My thoughts on...
- Being an effective contributor
As you progress through your career your accountabilities constantly change. I wanted to think through what I felt made me a good team mate, how I saw my accountabilities and how I responsibly saw beyond my own contributions.
- Being an effective leader
At first I thought leadership was about managing people, but I ended up just getting in the way. Then I thought leadership was about teaching others to manage me, but then they were just getting in my way. Now I realize leadership is about teaching others to manage themselves. This is a collection of thoughts and accountabilities I have as a Director of Engineering, but applies to all levels of leadership.
- Creating the right work culture
Team harmony is key to longevity. So called traditional "hard skills" can be taught, but being a good team mate and citizen takes personality. I worked hard to create the right culture on my team that starts with trust and ends with empowerment.
- Finding your motivation
Money is a very temporary motivator. There is much more to it. I call my motivator "The Three Ps" - People, Problem, Pay. Finding your motivator is the first step to success.
- Achieving your goals
Happiness is a direction, not a point in time. Set the right goals and you'll find happiness in your journey. This is my secret.
- Working from home
Ie been working from home since 2014 and have gone through all sorts of iterations of what works for me and what doesn't. The comfort and flexibility is unmatched, but at the cost of bringing work stresses home. It can also wear on productivity because there's nobody around to tap on the shoulder and ask a question to or collaborate with. Here are my tips on what works.
- Finding your dream job
Your next job isn't the important one. It's the one after that you should be focused on. These are my thoughts categorized into the 5 most important things to look for to continue pushing to your dream job.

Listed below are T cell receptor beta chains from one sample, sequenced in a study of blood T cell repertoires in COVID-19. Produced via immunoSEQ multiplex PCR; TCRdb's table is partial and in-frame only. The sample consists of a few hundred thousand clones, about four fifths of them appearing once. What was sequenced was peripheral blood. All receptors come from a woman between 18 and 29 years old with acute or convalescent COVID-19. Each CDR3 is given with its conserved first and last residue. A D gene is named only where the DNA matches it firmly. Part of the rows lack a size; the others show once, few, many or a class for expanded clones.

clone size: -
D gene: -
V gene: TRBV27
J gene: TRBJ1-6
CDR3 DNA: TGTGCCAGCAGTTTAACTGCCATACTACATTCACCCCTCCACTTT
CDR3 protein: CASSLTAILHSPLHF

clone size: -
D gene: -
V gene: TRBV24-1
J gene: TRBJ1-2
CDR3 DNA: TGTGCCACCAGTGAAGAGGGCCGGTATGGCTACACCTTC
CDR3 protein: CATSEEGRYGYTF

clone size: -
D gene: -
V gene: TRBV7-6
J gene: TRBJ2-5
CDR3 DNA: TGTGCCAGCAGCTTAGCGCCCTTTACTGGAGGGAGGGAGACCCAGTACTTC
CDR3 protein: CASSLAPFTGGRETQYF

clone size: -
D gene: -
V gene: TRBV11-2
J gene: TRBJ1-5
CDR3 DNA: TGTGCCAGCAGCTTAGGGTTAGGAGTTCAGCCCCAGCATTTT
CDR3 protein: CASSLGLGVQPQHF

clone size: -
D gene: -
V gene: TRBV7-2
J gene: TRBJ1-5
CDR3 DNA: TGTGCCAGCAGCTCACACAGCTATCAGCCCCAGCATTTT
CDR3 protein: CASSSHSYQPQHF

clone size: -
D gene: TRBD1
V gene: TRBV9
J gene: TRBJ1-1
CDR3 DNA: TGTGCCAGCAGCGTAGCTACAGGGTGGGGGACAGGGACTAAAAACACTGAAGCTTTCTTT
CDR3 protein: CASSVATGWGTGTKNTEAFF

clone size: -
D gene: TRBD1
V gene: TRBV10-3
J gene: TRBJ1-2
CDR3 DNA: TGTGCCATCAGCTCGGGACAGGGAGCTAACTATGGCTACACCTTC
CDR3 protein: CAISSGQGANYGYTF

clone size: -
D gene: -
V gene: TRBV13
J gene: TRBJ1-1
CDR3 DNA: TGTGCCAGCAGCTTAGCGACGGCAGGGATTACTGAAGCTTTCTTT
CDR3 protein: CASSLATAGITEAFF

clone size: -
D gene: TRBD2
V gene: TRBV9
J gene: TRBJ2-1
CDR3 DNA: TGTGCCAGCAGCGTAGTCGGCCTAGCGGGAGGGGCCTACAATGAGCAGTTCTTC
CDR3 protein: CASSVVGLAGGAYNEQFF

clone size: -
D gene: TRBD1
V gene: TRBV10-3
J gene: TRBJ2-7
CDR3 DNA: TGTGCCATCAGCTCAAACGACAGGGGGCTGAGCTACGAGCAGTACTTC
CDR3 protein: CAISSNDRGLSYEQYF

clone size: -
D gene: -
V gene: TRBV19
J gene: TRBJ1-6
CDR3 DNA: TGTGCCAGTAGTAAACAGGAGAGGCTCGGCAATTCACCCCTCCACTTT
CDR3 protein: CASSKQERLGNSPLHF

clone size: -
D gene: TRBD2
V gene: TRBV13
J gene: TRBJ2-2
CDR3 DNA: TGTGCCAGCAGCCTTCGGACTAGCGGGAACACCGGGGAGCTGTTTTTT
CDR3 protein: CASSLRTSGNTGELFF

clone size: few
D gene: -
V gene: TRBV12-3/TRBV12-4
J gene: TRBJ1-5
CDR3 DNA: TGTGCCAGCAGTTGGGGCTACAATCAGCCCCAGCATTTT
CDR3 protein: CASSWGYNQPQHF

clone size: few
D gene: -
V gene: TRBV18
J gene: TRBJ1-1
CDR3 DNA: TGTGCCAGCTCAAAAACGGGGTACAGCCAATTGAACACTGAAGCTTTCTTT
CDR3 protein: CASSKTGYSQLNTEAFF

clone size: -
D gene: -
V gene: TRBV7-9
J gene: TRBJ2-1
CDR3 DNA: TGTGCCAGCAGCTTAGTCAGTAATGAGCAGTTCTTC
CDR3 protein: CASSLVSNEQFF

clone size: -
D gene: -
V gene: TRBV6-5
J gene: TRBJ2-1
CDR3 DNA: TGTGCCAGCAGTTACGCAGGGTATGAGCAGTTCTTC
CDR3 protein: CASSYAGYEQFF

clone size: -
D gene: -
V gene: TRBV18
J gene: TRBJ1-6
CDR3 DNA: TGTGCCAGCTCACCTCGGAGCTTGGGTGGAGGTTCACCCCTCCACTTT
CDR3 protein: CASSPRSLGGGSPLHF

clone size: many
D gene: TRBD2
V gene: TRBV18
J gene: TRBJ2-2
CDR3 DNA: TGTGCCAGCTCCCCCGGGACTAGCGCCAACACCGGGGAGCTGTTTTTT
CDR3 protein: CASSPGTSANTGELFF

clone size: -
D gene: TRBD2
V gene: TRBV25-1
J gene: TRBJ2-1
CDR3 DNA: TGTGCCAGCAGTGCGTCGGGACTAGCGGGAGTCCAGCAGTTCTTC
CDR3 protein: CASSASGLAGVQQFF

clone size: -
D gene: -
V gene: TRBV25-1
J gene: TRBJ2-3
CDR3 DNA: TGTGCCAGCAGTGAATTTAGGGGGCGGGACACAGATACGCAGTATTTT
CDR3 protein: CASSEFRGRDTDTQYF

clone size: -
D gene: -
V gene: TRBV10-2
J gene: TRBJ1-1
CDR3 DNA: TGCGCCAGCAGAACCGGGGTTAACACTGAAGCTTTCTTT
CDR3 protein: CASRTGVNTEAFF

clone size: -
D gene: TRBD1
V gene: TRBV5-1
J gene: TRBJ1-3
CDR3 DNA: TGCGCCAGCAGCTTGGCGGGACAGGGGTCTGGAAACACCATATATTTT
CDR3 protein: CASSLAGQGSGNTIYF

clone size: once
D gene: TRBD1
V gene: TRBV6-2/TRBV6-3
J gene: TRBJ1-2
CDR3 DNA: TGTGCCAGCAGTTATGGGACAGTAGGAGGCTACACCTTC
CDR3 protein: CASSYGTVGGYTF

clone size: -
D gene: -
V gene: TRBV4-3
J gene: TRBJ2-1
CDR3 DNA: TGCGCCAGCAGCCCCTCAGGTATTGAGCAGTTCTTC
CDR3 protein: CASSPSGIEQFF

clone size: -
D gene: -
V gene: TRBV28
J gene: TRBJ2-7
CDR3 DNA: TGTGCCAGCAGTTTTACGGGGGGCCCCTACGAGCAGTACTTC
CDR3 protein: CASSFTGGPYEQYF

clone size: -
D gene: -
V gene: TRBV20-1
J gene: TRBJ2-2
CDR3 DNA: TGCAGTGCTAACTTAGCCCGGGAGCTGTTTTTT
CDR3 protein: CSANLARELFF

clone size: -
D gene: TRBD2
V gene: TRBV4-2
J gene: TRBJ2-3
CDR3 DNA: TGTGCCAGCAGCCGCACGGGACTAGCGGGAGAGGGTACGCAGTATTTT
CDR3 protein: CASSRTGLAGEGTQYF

- Supporting teams with professional growth maps
If you want to build something great, it starts with great people. Nurturing great contributors doesn't happen by chance. Aside from helping them develop core skills, it takes support, focus and direction. The best way to pave this golden path is by explicitly setting out expectations on both sides. Here's how I've done it.
- The true cost of outsourcubg development
Outsourcing is a popular option for individuals and organizations trying to bootstrap their product in a cost effective way. Comparing the cost per unit of work at face value for a team in a developing country vs a developed country usually leads you to believe that there's big savings involved. But this isn't the whole story.
- My Career
No coding tutorial or bootcamp can prepare you for the feeling of having to tell your family that you don't know where your next paycheck is coming from because you didn't pass the job interview.
- Being a specialist or a generalist
At different points of your teams evolutions you're going to need different skillsets. Sometimes you'll need generalists that can do a bit of everything and other times you'll need those surgical specialists that are really good with a subset of your tech stack.
- Building a strategy for your team
The most important trait of a world class team is that everyone is rowing in the same direction. This doesn't happen by chance. Nothing has happened by chance for me. You have to create a plan, constantly evaluate it and be explicit about every decision you make. It takes a strong level of awareness to not only create a world class team, but also make sure they stay that way.
- The best tech stack for your project
There's 2 philosophies when it comes to choosing the right tech stack.
- My own team strategy
Strategy is not a lengthy action plan. It is the evolution of a central idea through continually changing circumstances.